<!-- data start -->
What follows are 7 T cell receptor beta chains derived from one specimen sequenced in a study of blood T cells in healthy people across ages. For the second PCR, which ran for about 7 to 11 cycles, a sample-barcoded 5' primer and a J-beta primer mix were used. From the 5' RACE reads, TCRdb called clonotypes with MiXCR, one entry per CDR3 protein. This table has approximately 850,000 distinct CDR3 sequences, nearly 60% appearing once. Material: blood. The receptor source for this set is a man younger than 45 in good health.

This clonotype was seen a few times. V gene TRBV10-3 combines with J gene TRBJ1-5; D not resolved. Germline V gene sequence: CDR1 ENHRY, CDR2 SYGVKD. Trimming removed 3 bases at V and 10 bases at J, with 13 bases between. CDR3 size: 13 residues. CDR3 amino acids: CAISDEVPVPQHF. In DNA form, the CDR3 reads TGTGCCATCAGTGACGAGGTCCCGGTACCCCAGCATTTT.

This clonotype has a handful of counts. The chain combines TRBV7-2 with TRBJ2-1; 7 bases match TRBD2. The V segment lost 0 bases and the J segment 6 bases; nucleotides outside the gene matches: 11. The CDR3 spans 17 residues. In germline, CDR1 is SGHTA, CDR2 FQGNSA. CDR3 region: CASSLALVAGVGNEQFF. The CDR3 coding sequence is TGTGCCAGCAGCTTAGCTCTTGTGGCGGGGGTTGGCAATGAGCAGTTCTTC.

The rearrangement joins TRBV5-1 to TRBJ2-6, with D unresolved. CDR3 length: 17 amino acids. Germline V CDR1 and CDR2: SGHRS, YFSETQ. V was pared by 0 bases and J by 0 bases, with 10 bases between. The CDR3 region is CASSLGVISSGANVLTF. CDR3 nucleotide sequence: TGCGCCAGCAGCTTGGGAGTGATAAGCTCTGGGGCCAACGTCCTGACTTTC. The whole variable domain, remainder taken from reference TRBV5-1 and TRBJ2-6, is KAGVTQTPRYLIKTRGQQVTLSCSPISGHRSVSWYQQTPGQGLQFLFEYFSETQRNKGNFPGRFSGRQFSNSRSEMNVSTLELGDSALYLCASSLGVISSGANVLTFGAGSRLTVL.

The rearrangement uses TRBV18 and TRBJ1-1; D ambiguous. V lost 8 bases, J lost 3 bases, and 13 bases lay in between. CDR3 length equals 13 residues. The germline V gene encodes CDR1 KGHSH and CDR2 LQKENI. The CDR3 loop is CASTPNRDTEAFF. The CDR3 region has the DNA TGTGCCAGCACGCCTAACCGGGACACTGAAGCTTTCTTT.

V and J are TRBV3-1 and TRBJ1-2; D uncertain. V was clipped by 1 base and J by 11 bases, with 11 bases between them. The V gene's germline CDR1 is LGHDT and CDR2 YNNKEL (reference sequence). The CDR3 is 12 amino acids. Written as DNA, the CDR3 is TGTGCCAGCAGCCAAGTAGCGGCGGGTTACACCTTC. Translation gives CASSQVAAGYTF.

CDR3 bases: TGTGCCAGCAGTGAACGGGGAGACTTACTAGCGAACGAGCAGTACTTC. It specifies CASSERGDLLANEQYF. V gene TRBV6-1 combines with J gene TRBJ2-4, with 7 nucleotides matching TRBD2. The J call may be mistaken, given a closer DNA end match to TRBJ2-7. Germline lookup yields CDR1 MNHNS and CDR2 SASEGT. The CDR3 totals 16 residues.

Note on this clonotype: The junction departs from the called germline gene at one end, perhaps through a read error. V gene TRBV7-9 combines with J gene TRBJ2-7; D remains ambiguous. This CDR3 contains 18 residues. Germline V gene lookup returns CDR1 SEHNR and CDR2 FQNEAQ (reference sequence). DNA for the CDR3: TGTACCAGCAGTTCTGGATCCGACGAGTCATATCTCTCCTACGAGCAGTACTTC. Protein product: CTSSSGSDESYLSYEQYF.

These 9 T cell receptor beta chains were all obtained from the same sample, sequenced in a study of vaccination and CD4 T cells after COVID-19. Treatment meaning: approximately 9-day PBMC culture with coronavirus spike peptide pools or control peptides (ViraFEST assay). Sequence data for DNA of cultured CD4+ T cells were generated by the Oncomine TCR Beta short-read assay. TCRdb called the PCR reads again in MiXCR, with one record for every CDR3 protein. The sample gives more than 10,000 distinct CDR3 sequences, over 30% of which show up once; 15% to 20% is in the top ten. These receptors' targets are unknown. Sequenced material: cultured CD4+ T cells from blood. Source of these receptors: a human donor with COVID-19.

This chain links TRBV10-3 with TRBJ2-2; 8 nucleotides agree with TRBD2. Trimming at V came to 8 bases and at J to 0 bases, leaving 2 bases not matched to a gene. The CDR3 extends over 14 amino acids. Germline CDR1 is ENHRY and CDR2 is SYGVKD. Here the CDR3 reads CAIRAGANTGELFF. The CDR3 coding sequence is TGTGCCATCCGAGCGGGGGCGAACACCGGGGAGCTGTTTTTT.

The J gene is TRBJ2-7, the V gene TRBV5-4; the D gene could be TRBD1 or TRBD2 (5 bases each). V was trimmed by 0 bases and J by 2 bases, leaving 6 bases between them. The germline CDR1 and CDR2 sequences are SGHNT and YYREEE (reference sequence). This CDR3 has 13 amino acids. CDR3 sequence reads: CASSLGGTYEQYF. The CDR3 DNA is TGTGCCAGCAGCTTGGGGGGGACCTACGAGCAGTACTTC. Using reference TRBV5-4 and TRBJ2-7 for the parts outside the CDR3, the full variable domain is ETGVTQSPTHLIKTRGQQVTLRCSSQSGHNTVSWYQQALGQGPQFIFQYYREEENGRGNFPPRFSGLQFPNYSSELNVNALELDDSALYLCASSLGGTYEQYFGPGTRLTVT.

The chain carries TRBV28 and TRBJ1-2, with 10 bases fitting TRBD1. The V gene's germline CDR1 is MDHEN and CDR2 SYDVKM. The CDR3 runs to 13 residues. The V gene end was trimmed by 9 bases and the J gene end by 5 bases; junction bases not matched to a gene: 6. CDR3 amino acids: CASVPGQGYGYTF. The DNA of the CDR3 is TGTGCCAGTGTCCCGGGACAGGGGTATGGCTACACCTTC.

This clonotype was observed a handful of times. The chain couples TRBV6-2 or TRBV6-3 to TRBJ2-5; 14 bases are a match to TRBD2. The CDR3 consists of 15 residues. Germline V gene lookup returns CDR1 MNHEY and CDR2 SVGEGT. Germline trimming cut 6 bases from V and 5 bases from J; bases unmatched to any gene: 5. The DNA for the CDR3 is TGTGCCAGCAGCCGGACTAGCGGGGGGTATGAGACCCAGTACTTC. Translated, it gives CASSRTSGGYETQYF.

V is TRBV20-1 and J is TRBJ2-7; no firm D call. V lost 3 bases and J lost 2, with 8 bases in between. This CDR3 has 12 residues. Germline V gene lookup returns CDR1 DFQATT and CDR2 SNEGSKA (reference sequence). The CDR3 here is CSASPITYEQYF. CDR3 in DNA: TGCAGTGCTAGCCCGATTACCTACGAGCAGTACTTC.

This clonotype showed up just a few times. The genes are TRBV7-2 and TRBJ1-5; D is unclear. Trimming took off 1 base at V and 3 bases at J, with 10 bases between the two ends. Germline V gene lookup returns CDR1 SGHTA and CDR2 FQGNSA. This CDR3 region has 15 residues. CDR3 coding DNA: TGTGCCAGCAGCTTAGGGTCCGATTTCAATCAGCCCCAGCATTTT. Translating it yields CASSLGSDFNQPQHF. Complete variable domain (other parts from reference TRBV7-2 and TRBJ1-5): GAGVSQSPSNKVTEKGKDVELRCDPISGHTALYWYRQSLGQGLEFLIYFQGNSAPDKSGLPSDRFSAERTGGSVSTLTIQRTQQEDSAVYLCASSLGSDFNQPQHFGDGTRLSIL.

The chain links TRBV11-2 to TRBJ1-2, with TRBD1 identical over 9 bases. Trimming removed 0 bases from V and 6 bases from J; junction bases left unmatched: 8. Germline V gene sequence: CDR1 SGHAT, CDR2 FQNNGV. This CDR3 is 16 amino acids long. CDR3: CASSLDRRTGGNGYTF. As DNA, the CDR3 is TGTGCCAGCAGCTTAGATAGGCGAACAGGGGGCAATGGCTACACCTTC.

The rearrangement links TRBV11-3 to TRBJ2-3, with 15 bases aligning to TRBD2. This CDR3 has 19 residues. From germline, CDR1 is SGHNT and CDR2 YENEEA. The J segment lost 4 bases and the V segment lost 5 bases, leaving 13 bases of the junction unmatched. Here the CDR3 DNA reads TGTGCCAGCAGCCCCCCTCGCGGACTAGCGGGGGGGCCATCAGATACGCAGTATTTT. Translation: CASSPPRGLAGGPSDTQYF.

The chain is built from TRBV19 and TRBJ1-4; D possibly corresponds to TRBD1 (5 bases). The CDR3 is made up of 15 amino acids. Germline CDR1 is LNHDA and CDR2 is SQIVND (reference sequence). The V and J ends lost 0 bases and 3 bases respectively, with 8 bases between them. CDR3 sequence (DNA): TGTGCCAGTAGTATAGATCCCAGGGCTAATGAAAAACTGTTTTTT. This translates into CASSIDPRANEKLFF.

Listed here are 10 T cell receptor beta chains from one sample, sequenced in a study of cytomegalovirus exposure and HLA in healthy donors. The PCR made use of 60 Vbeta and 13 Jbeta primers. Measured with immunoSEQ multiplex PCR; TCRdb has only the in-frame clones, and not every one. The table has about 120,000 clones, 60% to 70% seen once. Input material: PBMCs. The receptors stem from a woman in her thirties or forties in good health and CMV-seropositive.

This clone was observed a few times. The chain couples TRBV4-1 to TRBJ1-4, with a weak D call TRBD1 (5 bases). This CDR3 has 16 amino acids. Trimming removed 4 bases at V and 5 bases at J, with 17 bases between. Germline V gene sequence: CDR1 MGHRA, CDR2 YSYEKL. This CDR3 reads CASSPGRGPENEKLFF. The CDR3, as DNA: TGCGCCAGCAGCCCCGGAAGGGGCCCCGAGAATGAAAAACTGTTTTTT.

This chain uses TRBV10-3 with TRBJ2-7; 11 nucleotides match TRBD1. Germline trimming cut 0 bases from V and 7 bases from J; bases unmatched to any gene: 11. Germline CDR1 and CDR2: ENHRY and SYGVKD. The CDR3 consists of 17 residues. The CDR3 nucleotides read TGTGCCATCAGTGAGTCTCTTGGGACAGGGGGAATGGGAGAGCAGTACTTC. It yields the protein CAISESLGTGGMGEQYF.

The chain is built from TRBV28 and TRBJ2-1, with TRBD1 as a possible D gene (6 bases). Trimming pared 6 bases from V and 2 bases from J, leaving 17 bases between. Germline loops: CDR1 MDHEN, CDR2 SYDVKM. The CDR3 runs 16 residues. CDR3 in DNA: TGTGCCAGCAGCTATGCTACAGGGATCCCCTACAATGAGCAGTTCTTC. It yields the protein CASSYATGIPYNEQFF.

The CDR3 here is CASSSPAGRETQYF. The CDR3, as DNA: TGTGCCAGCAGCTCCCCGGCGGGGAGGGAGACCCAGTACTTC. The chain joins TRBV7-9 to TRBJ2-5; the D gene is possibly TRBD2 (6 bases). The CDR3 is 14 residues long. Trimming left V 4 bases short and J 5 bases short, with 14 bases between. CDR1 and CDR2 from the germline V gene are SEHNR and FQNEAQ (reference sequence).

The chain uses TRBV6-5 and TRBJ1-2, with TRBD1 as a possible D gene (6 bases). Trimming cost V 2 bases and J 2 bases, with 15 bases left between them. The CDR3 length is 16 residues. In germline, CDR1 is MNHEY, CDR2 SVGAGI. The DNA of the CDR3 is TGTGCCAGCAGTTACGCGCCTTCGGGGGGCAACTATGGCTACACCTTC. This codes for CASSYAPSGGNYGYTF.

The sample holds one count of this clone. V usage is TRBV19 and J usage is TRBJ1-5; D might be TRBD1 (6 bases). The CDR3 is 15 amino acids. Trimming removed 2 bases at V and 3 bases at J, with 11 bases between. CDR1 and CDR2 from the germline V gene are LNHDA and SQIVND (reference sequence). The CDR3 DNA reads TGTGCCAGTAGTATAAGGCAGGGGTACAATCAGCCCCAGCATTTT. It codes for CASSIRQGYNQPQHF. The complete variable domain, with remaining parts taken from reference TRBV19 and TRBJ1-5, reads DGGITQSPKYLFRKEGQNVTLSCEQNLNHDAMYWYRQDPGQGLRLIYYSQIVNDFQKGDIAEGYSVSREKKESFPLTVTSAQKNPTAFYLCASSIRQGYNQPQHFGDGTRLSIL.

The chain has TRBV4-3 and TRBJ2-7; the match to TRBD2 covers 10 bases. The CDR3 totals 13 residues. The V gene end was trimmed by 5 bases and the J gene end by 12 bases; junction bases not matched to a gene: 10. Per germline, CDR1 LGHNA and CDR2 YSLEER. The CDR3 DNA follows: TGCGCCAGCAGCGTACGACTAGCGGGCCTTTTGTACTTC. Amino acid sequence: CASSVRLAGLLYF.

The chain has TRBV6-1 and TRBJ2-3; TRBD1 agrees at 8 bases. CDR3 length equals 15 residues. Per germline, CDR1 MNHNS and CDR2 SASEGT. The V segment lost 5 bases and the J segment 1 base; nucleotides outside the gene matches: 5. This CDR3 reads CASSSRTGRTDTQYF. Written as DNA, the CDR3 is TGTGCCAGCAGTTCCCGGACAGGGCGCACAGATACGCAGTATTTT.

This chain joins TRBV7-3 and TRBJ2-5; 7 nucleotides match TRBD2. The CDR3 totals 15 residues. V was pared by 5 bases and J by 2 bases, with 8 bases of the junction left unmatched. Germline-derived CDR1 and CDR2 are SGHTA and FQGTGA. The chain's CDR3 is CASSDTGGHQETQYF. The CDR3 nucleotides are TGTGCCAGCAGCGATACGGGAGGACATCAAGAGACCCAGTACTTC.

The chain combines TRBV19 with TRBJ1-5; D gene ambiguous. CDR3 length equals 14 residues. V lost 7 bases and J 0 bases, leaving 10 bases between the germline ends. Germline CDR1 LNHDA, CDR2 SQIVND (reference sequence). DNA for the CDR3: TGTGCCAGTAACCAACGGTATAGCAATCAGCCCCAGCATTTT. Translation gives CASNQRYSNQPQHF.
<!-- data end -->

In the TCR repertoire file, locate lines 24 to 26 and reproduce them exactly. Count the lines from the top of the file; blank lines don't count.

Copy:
The chain uses TRBV6-5 and TRBJ1-2, with TRBD1 as a possible D gene (6 bases). Trimming cost V 2 bases and J 2 bases, with 15 bases left between them. The CDR3 length is 16 residues. In germline, CDR1 is MNHEY, CDR2 SVGAGI. The DNA of the CDR3 is TGTGCCAGCAGTTACGCGCCTTCGGGGGGCAACTATGGCTACACCTTC. This codes for CASSYAPSGGNYGYTF.

The sample holds one count of this clone. V usage is TRBV19 and J usage is TRBJ1-5; D might be TRBD1 (6 bases). The CDR3 is 15 amino acids. Trimming removed 2 bases at V and 3 bases at J, with 11 bases between. CDR1 and CDR2 from the germline V gene are LNHDA and SQIVND (reference sequence). The CDR3 DNA reads TGTGCCAGTAGTATAAGGCAGGGGTACAATCAGCCCCAGCATTTT. It codes for CASSIRQGYNQPQHF. The complete variable domain, with remaining parts taken from reference TRBV19 and TRBJ1-5, reads DGGITQSPKYLFRKEGQNVTLSCEQNLNHDAMYWYRQDPGQGLRLIYYSQIVNDFQKGDIAEGYSVSREKKESFPLTVTSAQKNPTAFYLCASSIRQGYNQPQHFGDGTRLSIL.

The chain has TRBV4-3 and TRBJ2-7; the match to TRBD2 covers 10 bases. The CDR3 totals 13 residues. The V gene end was trimmed by 5 bases and the J gene end by 12 bases; junction bases not matched to a gene: 10. Per germline, CDR1 LGHNA and CDR2 YSLEER. The CDR3 DNA follows: TGCGCCAGCAGCGTACGACTAGCGGGCCTTTTGTACTTC. Amino acid sequence: CASSVRLAGLLYF.